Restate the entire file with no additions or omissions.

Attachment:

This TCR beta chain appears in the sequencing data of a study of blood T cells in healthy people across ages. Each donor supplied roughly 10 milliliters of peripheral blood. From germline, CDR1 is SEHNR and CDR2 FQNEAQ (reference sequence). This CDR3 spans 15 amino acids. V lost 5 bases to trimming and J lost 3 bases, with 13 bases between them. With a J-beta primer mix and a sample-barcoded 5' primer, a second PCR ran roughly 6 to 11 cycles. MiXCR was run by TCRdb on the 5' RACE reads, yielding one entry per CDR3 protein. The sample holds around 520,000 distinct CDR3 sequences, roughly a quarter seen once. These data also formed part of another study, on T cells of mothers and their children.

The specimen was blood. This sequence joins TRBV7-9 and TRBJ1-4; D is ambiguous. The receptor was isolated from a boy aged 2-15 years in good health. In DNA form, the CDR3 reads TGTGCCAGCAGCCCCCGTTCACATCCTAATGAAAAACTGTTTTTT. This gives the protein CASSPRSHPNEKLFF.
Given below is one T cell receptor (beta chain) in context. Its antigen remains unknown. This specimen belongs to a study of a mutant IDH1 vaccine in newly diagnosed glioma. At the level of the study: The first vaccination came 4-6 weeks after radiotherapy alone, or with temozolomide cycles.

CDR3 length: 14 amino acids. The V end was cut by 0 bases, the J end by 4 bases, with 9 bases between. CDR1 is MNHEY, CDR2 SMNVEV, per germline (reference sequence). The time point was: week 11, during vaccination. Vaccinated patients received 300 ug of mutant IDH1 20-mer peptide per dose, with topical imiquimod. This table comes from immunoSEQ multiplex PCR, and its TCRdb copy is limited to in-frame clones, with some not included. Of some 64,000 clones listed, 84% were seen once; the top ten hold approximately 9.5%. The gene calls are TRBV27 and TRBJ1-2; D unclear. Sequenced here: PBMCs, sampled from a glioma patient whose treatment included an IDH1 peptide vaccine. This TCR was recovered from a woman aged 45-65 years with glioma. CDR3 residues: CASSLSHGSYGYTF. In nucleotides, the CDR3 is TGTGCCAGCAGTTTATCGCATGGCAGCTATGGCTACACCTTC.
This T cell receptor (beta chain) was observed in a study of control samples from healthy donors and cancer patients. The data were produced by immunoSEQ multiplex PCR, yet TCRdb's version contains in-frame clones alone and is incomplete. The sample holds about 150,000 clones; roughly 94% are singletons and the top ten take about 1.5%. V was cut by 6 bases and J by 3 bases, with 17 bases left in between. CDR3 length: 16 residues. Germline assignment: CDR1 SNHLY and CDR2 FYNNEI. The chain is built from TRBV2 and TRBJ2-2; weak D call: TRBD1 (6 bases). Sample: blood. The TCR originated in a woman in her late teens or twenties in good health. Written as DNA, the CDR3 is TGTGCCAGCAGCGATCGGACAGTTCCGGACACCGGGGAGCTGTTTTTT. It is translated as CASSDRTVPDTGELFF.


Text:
This TCR beta chain appears in the sequencing data of a study of blood T cells in healthy people across ages. Each donor supplied roughly 10 milliliters of peripheral blood. From germline, CDR1 is SEHNR and CDR2 FQNEAQ (reference sequence). This CDR3 spans 15 amino acids. V lost 5 bases to trimming and J lost 3 bases, with 13 bases between them. With a J-beta primer mix and a sample-barcoded 5' primer, a second PCR ran roughly 6 to 11 cycles. MiXCR was run by TCRdb on the 5' RACE reads, yielding one entry per CDR3 protein. The sample holds around 520,000 distinct CDR3 sequences, roughly a quarter seen once. These data also formed part of another study, on T cells of mothers and their children.

The specimen was blood. This sequence joins TRBV7-9 and TRBJ1-4; D is ambiguous. The receptor was isolated from a boy aged 2-15 years in good health. In DNA form, the CDR3 reads TGTGCCAGCAGCCCCCGTTCACATCCTAATGAAAAACTGTTTTTT. This gives the protein CASSPRSHPNEKLFF.
Given below is one T cell receptor (beta chain) in context. Its antigen remains unknown. This specimen belongs to a study of a mutant IDH1 vaccine in newly diagnosed glioma. At the level of the study: The first vaccination came 4-6 weeks after radiotherapy alone, or with temozolomide cycles.

CDR3 length: 14 amino acids. The V end was cut by 0 bases, the J end by 4 bases, with 9 bases between. CDR1 is MNHEY, CDR2 SMNVEV, per germline (reference sequence). The time point was: week 11, during vaccination. Vaccinated patients received 300 ug of mutant IDH1 20-mer peptide per dose, with topical imiquimod. This table comes from immunoSEQ multiplex PCR, and its TCRdb copy is limited to in-frame clones, with some not included. Of some 64,000 clones listed, 84% were seen once; the top ten hold approximately 9.5%. The gene calls are TRBV27 and TRBJ1-2; D unclear. Sequenced here: PBMCs, sampled from a glioma patient whose treatment included an IDH1 peptide vaccine. This TCR was recovered from a woman aged 45-65 years with glioma. CDR3 residues: CASSLSHGSYGYTF. In nucleotides, the CDR3 is TGTGCCAGCAGTTTATCGCATGGCAGCTATGGCTACACCTTC.
This T cell receptor (beta chain) was observed in a study of control samples from healthy donors and cancer patients. The data were produced by immunoSEQ multiplex PCR, yet TCRdb's version contains in-frame clones alone and is incomplete. The sample holds about 150,000 clones; roughly 94% are singletons and the top ten take about 1.5%. V was cut by 6 bases and J by 3 bases, with 17 bases left in between. CDR3 length: 16 residues. Germline assignment: CDR1 SNHLY and CDR2 FYNNEI. The chain is built from TRBV2 and TRBJ2-2; weak D call: TRBD1 (6 bases). Sample: blood. The TCR originated in a woman in her late teens or twenties in good health. Written as DNA, the CDR3 is TGTGCCAGCAGCGATCGGACAGTTCCGGACACCGGGGAGCTGTTTTTT. It is translated as CASSDRTVPDTGELFF.